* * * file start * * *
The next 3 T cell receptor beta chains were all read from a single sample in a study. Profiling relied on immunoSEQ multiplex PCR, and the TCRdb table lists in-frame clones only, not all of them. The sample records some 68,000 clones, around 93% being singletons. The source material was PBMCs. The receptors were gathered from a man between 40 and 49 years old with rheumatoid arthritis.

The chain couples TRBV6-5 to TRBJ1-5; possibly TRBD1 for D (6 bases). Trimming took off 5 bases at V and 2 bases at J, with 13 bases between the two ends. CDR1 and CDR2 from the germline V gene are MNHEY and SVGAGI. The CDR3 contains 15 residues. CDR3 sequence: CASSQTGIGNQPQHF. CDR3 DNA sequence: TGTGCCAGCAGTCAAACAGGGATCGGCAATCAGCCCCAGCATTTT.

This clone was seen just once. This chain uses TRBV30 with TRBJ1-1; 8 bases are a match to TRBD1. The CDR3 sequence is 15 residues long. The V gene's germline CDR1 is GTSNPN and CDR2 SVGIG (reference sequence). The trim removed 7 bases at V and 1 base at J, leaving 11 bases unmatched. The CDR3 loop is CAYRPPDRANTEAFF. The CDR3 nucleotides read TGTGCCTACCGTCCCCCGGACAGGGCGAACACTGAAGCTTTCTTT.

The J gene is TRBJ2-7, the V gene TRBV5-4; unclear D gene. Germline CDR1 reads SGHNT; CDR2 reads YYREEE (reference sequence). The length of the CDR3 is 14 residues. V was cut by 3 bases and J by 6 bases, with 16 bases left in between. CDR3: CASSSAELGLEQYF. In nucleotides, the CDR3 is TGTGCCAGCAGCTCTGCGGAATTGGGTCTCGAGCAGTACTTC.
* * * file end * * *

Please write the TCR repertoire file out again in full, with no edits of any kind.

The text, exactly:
The next 3 T cell receptor beta chains were all read from a single sample in a study. Profiling relied on immunoSEQ multiplex PCR, and the TCRdb table lists in-frame clones only, not all of them. The sample records some 68,000 clones, around 93% being singletons. The source material was PBMCs. The receptors were gathered from a man between 40 and 49 years old with rheumatoid arthritis.

The chain couples TRBV6-5 to TRBJ1-5; possibly TRBD1 for D (6 bases). Trimming took off 5 bases at V and 2 bases at J, with 13 bases between the two ends. CDR1 and CDR2 from the germline V gene are MNHEY and SVGAGI. The CDR3 contains 15 residues. CDR3 sequence: CASSQTGIGNQPQHF. CDR3 DNA sequence: TGTGCCAGCAGTCAAACAGGGATCGGCAATCAGCCCCAGCATTTT.

This clone was seen just once. This chain uses TRBV30 with TRBJ1-1; 8 bases are a match to TRBD1. The CDR3 sequence is 15 residues long. The V gene's germline CDR1 is GTSNPN and CDR2 SVGIG (reference sequence). The trim removed 7 bases at V and 1 base at J, leaving 11 bases unmatched. The CDR3 loop is CAYRPPDRANTEAFF. The CDR3 nucleotides read TGTGCCTACCGTCCCCCGGACAGGGCGAACACTGAAGCTTTCTTT.

The J gene is TRBJ2-7, the V gene TRBV5-4; unclear D gene. Germline CDR1 reads SGHNT; CDR2 reads YYREEE (reference sequence). The length of the CDR3 is 14 residues. V was cut by 3 bases and J by 6 bases, with 16 bases left in between. CDR3: CASSSAELGLEQYF. In nucleotides, the CDR3 is TGTGCCAGCAGCTCTGCGGAATTGGGTCTCGAGCAGTACTTC.